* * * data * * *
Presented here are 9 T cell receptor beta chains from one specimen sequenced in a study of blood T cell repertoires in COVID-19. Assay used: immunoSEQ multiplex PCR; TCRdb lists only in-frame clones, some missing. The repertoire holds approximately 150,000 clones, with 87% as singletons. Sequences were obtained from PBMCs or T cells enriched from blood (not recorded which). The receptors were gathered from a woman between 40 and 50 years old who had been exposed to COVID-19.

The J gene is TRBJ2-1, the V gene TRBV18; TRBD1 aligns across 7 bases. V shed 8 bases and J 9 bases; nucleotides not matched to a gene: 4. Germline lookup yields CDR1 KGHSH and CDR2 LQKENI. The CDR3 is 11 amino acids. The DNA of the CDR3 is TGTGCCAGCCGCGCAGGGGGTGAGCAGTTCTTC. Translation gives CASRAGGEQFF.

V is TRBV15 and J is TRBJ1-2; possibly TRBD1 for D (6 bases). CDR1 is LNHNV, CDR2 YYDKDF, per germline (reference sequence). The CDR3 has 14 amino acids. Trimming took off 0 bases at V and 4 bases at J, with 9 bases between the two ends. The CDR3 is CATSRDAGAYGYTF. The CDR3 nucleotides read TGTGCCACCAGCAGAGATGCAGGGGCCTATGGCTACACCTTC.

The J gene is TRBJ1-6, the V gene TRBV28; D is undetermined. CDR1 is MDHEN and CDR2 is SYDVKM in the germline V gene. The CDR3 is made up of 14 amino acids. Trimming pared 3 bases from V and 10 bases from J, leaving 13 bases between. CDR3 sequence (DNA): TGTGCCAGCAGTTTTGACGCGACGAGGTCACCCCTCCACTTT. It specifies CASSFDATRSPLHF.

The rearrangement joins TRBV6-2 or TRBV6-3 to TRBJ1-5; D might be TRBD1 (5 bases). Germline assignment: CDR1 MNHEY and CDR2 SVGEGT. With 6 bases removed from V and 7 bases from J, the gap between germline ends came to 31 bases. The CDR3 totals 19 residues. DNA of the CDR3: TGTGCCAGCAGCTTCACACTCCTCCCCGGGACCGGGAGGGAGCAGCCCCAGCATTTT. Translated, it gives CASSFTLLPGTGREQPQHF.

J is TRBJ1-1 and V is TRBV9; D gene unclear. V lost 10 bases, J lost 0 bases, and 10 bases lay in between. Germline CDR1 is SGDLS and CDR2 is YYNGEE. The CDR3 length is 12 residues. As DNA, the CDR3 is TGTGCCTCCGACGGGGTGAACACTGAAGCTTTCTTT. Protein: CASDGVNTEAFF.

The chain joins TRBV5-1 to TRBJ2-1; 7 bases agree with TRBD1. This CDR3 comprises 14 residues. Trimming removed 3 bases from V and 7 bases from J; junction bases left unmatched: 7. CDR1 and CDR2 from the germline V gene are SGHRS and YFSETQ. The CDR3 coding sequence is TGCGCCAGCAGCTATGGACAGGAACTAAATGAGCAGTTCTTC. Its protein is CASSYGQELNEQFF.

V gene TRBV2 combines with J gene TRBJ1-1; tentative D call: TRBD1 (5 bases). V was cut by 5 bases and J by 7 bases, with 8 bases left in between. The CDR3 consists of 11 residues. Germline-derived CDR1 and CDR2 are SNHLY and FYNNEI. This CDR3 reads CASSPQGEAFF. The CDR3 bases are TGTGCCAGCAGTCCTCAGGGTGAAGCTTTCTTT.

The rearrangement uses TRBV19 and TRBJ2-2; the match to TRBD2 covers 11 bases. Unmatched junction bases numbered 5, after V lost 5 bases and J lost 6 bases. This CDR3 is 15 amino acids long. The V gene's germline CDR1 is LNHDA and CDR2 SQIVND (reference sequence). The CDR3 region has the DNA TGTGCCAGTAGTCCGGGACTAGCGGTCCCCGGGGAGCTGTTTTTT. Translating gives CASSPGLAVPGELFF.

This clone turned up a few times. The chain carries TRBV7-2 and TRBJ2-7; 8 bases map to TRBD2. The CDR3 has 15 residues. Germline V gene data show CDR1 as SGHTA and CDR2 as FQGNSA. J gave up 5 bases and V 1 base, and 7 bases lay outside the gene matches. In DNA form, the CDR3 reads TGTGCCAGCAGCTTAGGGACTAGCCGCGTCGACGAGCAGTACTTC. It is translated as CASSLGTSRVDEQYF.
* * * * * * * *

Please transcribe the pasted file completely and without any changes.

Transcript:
Presented here are 9 T cell receptor beta chains from one specimen sequenced in a study of blood T cell repertoires in COVID-19. Assay used: immunoSEQ multiplex PCR; TCRdb lists only in-frame clones, some missing. The repertoire holds approximately 150,000 clones, with 87% as singletons. Sequences were obtained from PBMCs or T cells enriched from blood (not recorded which). The receptors were gathered from a woman between 40 and 50 years old who had been exposed to COVID-19.

The J gene is TRBJ2-1, the V gene TRBV18; TRBD1 aligns across 7 bases. V shed 8 bases and J 9 bases; nucleotides not matched to a gene: 4. Germline lookup yields CDR1 KGHSH and CDR2 LQKENI. The CDR3 is 11 amino acids. The DNA of the CDR3 is TGTGCCAGCCGCGCAGGGGGTGAGCAGTTCTTC. Translation gives CASRAGGEQFF.

V is TRBV15 and J is TRBJ1-2; possibly TRBD1 for D (6 bases). CDR1 is LNHNV, CDR2 YYDKDF, per germline (reference sequence). The CDR3 has 14 amino acids. Trimming took off 0 bases at V and 4 bases at J, with 9 bases between the two ends. The CDR3 is CATSRDAGAYGYTF. The CDR3 nucleotides read TGTGCCACCAGCAGAGATGCAGGGGCCTATGGCTACACCTTC.

The J gene is TRBJ1-6, the V gene TRBV28; D is undetermined. CDR1 is MDHEN and CDR2 is SYDVKM in the germline V gene. The CDR3 is made up of 14 amino acids. Trimming pared 3 bases from V and 10 bases from J, leaving 13 bases between. CDR3 sequence (DNA): TGTGCCAGCAGTTTTGACGCGACGAGGTCACCCCTCCACTTT. It specifies CASSFDATRSPLHF.

The rearrangement joins TRBV6-2 or TRBV6-3 to TRBJ1-5; D might be TRBD1 (5 bases). Germline assignment: CDR1 MNHEY and CDR2 SVGEGT. With 6 bases removed from V and 7 bases from J, the gap between germline ends came to 31 bases. The CDR3 totals 19 residues. DNA of the CDR3: TGTGCCAGCAGCTTCACACTCCTCCCCGGGACCGGGAGGGAGCAGCCCCAGCATTTT. Translated, it gives CASSFTLLPGTGREQPQHF.

J is TRBJ1-1 and V is TRBV9; D gene unclear. V lost 10 bases, J lost 0 bases, and 10 bases lay in between. Germline CDR1 is SGDLS and CDR2 is YYNGEE. The CDR3 length is 12 residues. As DNA, the CDR3 is TGTGCCTCCGACGGGGTGAACACTGAAGCTTTCTTT. Protein: CASDGVNTEAFF.

The chain joins TRBV5-1 to TRBJ2-1; 7 bases agree with TRBD1. This CDR3 comprises 14 residues. Trimming removed 3 bases from V and 7 bases from J; junction bases left unmatched: 7. CDR1 and CDR2 from the germline V gene are SGHRS and YFSETQ. The CDR3 coding sequence is TGCGCCAGCAGCTATGGACAGGAACTAAATGAGCAGTTCTTC. Its protein is CASSYGQELNEQFF.

V gene TRBV2 combines with J gene TRBJ1-1; tentative D call: TRBD1 (5 bases). V was cut by 5 bases and J by 7 bases, with 8 bases left in between. The CDR3 consists of 11 residues. Germline-derived CDR1 and CDR2 are SNHLY and FYNNEI. This CDR3 reads CASSPQGEAFF. The CDR3 bases are TGTGCCAGCAGTCCTCAGGGTGAAGCTTTCTTT.

The rearrangement uses TRBV19 and TRBJ2-2; the match to TRBD2 covers 11 bases. Unmatched junction bases numbered 5, after V lost 5 bases and J lost 6 bases. This CDR3 is 15 amino acids long. The V gene's germline CDR1 is LNHDA and CDR2 SQIVND (reference sequence). The CDR3 region has the DNA TGTGCCAGTAGTCCGGGACTAGCGGTCCCCGGGGAGCTGTTTTTT. Translating gives CASSPGLAVPGELFF.

This clone turned up a few times. The chain carries TRBV7-2 and TRBJ2-7; 8 bases map to TRBD2. The CDR3 has 15 residues. Germline V gene data show CDR1 as SGHTA and CDR2 as FQGNSA. J gave up 5 bases and V 1 base, and 7 bases lay outside the gene matches. In DNA form, the CDR3 reads TGTGCCAGCAGCTTAGGGACTAGCCGCGTCGACGAGCAGTACTTC. It is translated as CASSLGTSRVDEQYF.